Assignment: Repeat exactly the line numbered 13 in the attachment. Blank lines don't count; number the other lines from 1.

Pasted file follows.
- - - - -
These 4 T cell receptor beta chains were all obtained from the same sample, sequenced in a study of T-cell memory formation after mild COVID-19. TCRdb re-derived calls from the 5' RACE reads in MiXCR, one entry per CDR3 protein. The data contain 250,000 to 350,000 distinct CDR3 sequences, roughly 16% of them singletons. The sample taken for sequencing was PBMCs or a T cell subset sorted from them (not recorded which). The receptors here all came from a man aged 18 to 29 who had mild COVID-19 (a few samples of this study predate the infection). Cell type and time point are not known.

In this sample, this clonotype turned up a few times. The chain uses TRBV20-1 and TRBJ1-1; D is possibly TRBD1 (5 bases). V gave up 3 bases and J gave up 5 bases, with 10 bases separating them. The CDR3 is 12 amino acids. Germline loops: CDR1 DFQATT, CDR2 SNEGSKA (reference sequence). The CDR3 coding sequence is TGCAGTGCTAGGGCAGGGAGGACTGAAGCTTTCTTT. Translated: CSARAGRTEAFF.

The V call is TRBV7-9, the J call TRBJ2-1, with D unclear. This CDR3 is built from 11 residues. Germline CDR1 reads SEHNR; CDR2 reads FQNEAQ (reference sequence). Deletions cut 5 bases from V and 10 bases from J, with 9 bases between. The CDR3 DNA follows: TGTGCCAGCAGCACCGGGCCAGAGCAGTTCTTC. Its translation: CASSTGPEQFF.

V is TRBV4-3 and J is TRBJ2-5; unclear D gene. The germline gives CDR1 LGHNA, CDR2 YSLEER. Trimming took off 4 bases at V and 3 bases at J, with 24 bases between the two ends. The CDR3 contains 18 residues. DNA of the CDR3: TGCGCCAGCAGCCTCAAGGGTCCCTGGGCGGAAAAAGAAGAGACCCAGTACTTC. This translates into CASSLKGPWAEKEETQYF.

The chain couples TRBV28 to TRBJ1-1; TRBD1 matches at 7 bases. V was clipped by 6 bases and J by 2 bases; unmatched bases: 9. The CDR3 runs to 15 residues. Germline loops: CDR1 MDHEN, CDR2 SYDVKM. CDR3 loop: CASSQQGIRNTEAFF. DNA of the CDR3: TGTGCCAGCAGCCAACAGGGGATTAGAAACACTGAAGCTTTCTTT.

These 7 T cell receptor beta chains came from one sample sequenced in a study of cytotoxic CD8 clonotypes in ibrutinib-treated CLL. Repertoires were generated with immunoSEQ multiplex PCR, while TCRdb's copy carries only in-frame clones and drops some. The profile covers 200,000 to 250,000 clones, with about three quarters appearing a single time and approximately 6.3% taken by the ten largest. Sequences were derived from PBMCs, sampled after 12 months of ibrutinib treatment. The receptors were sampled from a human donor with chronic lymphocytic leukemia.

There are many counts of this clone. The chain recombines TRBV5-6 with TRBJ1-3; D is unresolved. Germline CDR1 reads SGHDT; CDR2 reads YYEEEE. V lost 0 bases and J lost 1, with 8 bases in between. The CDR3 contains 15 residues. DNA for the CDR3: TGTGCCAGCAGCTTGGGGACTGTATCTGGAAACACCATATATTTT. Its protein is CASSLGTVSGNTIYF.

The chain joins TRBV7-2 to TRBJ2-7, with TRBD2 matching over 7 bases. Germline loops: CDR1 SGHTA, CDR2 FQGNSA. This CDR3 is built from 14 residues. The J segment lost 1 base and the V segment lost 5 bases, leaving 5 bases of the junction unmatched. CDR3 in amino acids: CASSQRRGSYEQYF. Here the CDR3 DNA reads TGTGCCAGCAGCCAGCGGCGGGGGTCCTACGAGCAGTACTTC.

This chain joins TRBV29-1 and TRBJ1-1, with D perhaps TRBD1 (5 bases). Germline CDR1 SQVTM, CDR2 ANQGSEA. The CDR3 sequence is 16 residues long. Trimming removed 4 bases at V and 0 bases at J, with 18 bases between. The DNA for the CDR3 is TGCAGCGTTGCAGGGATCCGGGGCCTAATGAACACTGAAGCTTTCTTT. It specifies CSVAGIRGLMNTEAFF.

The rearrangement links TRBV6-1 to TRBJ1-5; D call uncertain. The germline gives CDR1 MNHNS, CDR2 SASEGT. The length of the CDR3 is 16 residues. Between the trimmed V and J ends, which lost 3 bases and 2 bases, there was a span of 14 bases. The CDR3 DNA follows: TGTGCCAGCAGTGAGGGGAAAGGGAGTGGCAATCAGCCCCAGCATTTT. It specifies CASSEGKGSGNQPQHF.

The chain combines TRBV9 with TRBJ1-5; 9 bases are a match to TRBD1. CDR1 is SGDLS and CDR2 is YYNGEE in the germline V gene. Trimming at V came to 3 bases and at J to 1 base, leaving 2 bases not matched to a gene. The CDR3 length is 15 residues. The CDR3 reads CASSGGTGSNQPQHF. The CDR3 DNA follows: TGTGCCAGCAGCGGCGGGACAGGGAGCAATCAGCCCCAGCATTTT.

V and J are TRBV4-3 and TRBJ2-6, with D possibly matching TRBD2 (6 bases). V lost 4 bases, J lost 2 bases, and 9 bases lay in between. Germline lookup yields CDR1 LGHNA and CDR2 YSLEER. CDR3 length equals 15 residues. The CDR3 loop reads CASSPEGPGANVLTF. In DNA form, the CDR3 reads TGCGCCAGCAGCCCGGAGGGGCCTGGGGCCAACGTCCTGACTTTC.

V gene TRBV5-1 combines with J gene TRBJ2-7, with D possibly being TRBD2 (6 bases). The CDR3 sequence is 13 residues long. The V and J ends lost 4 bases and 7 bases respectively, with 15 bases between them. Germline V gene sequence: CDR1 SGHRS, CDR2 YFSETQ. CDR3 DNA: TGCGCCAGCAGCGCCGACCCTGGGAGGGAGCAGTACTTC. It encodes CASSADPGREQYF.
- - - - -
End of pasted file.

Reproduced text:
V gene TRBV5-1 combines with J gene TRBJ2-7, with D possibly being TRBD2 (6 bases). The CDR3 sequence is 13 residues long. The V and J ends lost 4 bases and 7 bases respectively, with 15 bases between them. Germline V gene sequence: CDR1 SGHRS, CDR2 YFSETQ. CDR3 DNA: TGCGCCAGCAGCGCCGACCCTGGGAGGGAGCAGTACTTC. It encodes CASSADPGREQYF.